Alma Deutscher’s artistic interests run deep, as you might expect from someone who began playing piano at 2, violin at 3, and composing at 5. She was an avid reader, and Neil Gaiman’s The Sweeper of Dreams inspired her at the age of 7 to write her first opera, which came to her in a dream. She wrote her first full-length opera at the age of 10. It’s a retelling of Cinderella in which Cinderella is a composer and loses not a shoe but a melody. This season’s revival at Opera San José, where the work premiered in 2017, runs Nov. 12–27 and will feature the composer on the podium. Her second full-length opera, The Emperor’s New Waltz (Des Kaisers neue Walzer), will premiere in March 2023 at the Salzburg State Theatre.
Her music is unapologetically tonal, but the reason for that is simple. Deutscher has said she writes the music she wants to hear. The composer relates that when she was very small, her parents made a CD of lullabies for her bedtime. Richard Strauss’s “Wiegenlied” was her favorite. At the age of 4, she asked her parents, “How can music be so beautiful?” Deutscher’s mother is Janie Steen Deutscher, a specialist in Old English poetry, and her father, Guy Deutscher, is the author of several books on linguistics, including one dedicated to Alma. Her father’s friendship with actor, director, and writer Stephen Fry led to Fry tweeting a video of Alma playing one of her compositions at age 7, which triggered a flood of media interest, leading to an appearance on The Ellen DeGeneres Show at just 8. “I have a special purple skipping rope,” she said to an astounded DeGeneres, “and as I jump, melodies pour into my head.”
Far from a flash in the pan, Deutscher followed up that appearance with a decade of serious musical study and composition, and she now studies conducting at the University of Music and Performing Arts Vienna. Deutscher was raised in Oxford and Surrey and homeschooled along with her younger sister. Almost as startling as her musical talent, Deutscher has a prepossession and grace before the camera and in conversation that is rare at any age. Her enthusiasm for music is nothing short of dazzling. She is the kind of person that it doesn’t seem a stretch to describe as a beam of light.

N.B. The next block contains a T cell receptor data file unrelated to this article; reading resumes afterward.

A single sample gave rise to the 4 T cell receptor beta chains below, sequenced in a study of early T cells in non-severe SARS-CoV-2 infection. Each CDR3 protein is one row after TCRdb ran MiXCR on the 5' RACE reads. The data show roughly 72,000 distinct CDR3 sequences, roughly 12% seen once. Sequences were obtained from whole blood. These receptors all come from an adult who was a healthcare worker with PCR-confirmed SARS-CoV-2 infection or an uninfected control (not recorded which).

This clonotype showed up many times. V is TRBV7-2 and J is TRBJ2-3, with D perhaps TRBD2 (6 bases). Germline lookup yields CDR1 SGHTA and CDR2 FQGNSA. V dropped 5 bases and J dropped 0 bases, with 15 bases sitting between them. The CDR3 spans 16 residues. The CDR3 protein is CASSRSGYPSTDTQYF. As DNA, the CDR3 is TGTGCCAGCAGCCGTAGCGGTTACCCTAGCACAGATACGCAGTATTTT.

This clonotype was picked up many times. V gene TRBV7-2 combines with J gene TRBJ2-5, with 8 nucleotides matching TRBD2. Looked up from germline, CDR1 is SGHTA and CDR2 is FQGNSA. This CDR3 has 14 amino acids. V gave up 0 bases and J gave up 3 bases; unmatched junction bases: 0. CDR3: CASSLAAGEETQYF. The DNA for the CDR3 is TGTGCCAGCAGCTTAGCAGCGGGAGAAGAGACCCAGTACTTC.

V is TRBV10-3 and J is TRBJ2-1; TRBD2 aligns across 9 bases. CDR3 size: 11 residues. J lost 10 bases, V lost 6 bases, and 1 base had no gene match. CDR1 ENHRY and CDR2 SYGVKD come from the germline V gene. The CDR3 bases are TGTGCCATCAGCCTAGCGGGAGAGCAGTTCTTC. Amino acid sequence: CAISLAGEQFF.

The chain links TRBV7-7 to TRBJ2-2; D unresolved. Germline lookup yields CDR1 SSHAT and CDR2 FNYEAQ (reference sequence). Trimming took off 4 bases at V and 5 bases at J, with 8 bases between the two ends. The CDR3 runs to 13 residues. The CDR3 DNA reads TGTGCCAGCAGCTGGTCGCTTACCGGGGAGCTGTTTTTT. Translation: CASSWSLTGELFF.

Now 17, the composer has not outgrown her love of pretty melody and continues to reject the idea that music must reflect the ugliness of the modern world or that beautiful music cannot be serious music. Answering a frequent critique that her music is “ear candy,” Deutscher has said often that there is enough ugliness in the world, one can simply turn on the news, and she doesn’t feel the need to add to it. But with a work from 2019, Siren Sounds Waltz, she takes it a step further, drawing inspiration from the strange sounding sirens in her new hometown, Vienna. “I took some of the ugly sounds of the modern world and tried to turn them into something beautiful,” she said before a sold-out crowd at Carnegie Hall.
Currently in rehearsal for Cinderella in San José, Deutscher is also currently balancing another production of the work at Wexford Festival Opera. Understandably, half an hour is all the time she could afford to spare to speak with SF Classical Voice.
Which of your many talents currently takes your primary focus?
It’s always difficult to find enough time. There are not enough hours in the day. But now for me the main thing is composing. That’s what I always want to do, and that’s what comes naturally out. And now I conduct, so that combines everything together. That’s all my whole music. I always loved performing, not just composing at home and then having other people perform it.
You seem like someone who enjoys working with singers. Is studying singing going to be part of what you work on?
Yes, I already have singing lessons. I always loved singing. When I was 3, I was trying to sing the Queen of the Night. I always loved singing operas to myself, imagining that I was the main character in a beautiful dress.
Both of your opera plots involve a girl musician encountering enormous obstacles. Are you experiencing big obstacles in the music world, or what is your biggest obstacle at the moment?